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General or Historical Articles

Alec James

FiftyYears5 11990 saw the final brews from the Fremlin’s plant in Faversham, (formerly George Beer & Rigden) and with it the demise of Tusker Bitter. All we were left with in Kent was Shepherd Neame, Goachers and Larkins. Canterbury Ale was still available but was brewed elsewhere. Thankfully the 1990's started quite brightly as the Roseneath in Gillingham, the Ropemaker’s Arms in Chatham and the Britannia in Rochester followed the Who' a thought it with all of them serving Goachers and other beers from around the country.

FiftyYears5 2By far my favourite however was the Horseshoe in Strood. They only served Ind Coope Burton Ale but what a pint it was. Peter and Doreen ran the pub but it was the locals who made it such a wonderful watering hole. Wonderful characters like Banana, Dodge, Mick Pepper, Mike Booey and the delightful Aubrey Matthews. Having gone blind at a very young age it didn't stop him liking a beer or three.

FiftyYears5 3Many pints of Burton and Josh his dog guided him home! By the early nineties Aubrey had decamped and gone to live in Tickhill, South Yorkshire. Mike thought nothing of picking up Heather and myself and driving 200 miles for a lunch time session and then driving home!

Spring 1991 saw Colin Maskell, Ted Whittaker, Heather and myself spend a week end in Dudley. This not only coincided with Dudley Beer Festival but also Dudley Council Leisure Services arranged tours around some local breweries and pubs. Early morning boozing is not my cup of tea but where needs must.

FiftyYears5 4Holt, Plant & Deakin Brewery at 9a.m. Followed by quantities of Entire Ale. Next came the breweries of Holdens (photo above left), Bathams (photo: above right) and my favourite Sarah Hughes (Photo of Beacon Hotel with brewery behind: left below). Holt, Plant & Deakin has now closed.

This was just the start and we were then taken to the famous Crooked House (Bank’s). The next few hostelries were quite a blur and did I have a headache in the morning!

I remembered a great pub called the “Shakespeare” from a previous visit so when I saw it we all went in. What a shocker, it was awful. Then I found out there were two pubs called “Shakespeare” and we found the wrong one. The first Roseneath Beer Festival in Gillingham followed in June and I'm sure it was one of the first pub beer festivals in our area.

FiftyYears5 5July 1991 found Heather and myself cycling round Romney Marsh. Heather's father parked his caravan at Folkestone Racecourse and we spent the whole week cycling round the marsh. I think we drank in all the pubs and had a great time.

In August of that year, with Colin Maskell, we cycled to a beer festival at Dunedin Park in Tunbridge Wells (with a bit of help from B.R).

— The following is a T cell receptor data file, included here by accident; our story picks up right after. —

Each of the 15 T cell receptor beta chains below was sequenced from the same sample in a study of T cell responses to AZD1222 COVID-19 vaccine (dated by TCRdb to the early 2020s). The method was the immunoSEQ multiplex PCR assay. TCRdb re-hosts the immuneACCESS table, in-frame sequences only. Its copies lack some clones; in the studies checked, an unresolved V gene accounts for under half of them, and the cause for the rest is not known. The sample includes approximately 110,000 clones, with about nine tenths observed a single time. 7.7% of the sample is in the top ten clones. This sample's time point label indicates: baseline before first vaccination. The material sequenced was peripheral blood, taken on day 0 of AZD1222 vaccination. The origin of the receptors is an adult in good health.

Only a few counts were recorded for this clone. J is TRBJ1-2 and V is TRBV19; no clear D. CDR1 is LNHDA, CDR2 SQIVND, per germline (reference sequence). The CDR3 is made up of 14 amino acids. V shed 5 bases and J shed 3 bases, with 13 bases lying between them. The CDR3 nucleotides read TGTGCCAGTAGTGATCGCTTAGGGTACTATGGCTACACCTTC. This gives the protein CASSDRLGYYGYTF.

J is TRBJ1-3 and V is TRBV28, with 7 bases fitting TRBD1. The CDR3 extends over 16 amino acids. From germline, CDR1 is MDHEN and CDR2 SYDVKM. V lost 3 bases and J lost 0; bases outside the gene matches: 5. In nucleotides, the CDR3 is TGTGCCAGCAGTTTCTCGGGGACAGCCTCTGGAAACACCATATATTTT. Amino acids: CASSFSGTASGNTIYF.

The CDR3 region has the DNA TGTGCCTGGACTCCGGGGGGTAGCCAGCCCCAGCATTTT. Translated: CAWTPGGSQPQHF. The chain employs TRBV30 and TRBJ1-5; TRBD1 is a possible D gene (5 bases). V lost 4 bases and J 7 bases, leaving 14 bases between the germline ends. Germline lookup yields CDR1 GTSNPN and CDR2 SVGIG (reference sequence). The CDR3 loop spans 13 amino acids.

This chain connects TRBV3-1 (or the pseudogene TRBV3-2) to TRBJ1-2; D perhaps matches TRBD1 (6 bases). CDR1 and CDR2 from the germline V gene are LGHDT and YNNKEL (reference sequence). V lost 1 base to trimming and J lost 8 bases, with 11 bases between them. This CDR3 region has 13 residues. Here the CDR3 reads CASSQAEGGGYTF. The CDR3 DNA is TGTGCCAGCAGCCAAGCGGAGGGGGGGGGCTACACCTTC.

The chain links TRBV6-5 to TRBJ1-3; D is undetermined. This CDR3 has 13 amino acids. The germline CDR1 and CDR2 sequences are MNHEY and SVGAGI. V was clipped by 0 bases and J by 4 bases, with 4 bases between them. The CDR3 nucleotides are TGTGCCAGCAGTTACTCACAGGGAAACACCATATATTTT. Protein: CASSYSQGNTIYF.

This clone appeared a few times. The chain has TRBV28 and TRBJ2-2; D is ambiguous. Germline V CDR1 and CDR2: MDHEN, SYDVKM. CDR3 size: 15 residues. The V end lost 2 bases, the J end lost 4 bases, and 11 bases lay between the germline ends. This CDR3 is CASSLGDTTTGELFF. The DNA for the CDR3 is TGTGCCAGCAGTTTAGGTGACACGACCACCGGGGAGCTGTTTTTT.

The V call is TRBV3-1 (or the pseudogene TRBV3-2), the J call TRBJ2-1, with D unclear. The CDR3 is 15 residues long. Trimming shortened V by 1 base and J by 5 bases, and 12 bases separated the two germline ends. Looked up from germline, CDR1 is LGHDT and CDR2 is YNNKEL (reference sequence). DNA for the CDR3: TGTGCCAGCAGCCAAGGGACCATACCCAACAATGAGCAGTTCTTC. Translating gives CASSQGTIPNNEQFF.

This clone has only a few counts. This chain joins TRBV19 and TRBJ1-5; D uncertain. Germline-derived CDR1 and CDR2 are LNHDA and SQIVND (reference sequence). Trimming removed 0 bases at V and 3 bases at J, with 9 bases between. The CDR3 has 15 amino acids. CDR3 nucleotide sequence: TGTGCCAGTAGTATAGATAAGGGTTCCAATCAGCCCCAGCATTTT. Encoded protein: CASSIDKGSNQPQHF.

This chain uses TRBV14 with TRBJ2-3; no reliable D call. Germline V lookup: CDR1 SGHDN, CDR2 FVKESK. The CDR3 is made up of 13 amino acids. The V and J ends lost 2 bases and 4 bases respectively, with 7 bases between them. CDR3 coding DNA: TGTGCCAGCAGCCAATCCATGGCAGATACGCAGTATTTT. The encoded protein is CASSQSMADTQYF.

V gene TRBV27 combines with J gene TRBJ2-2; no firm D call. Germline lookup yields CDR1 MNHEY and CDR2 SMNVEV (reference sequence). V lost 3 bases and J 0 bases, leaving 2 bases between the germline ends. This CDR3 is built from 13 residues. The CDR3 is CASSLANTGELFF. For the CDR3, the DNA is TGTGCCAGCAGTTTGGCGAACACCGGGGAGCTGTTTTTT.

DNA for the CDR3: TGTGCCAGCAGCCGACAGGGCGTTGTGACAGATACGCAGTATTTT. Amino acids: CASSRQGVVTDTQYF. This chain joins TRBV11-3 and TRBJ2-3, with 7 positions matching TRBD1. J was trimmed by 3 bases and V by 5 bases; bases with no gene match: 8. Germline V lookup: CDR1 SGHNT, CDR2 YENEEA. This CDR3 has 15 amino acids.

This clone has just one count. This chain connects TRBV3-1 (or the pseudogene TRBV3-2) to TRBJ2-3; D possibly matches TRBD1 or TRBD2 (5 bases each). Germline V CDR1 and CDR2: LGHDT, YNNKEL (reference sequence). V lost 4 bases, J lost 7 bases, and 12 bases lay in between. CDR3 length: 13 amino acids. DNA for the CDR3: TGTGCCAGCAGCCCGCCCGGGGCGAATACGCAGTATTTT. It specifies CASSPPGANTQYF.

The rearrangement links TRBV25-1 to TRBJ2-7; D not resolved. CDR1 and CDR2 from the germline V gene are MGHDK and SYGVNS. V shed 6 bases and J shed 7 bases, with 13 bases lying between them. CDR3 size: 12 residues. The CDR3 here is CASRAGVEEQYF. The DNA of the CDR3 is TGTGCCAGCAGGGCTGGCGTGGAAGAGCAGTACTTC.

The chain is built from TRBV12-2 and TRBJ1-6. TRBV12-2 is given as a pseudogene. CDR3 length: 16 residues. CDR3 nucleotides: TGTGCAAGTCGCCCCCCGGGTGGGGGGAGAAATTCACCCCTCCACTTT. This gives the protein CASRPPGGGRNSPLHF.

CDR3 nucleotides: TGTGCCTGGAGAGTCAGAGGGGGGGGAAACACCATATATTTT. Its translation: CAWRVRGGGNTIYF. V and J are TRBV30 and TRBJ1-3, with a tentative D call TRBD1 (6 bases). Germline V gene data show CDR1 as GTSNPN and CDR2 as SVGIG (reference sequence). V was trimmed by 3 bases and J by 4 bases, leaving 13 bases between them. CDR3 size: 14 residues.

Sadly by this time some lovely old pubs were closing. The Staff of Life at Cooling Street and the Sun at Higham had gone and many more were not far behind them.

Spring 1992 saw one of those events that to this day still makes me laugh. Colin and myself went for a bike ride in the country. First pub no problem, but then we got ambushed by a group of youngsters on bikes.

The ringleader was a bit older than the rest and egged them on to make life hard for us. This went on for quite a while and most of them turned back leaving three or four to give us grief. Suddenly the leader skidded in front of me and parted company from his bike. Now I had his bike and he begged me to let him have it back. “Who’s a bald headed old w**ker now” I shouted. “Come on mister, I didn't mean it”.

FiftyYears5 6I decided to throw his bike over a fence. The bike duly landed in the orchard amongst the startled sheep. He had a long walk home and we raced off to avoid capture. Colin reckons if cycle throwing was an Olympic event I held the world record. We spent the rest of the day checking for irate parents looking for us.

In May 1992 Colin, Heather and myself then embarked on a canal holiday. My handling of the craft left a lot to be desired, but the rest of the crew had to do all the locks. I nearly got booked for speeding but the pubs were open and these barges are hard work! The water levels were rather low and I managed to run us aground but mooring up at a pub was great fun. The drinkers laughed their heads off at my attempts to get the bloody thing straight, still the beer was pretty good that night.

My first visit to the White Horse Winter Beer Festival in London occurred in November 1992. Not for the faint-hearted this one. Aubrey Matthews used to live in Parsons Green so Heather, Aubrey and Josh (his dog) and myself arrived on the Green. Josh would not relieve himself whilst on his harness so Heather had to walk him round the green every so often.

FiftyYears5 7We started off on the weaker beers, Ridleys Christmas at 5.1% being the best. Wadworth Old Timer at 5.8% was O.K. Then we really got started. Burton Bridge Old Expensive 6.5%, McMullen Stronghart 7.0% and Morrells College at 7.4% soon followed. Aubrey seemed unaffected but Caledonian Edinburgh Strong at 8% finished him off. Aubrey, Josh and myself slept all the way home. Heaven knows what would have happened if Heather wasn't there.

Part 5 of 12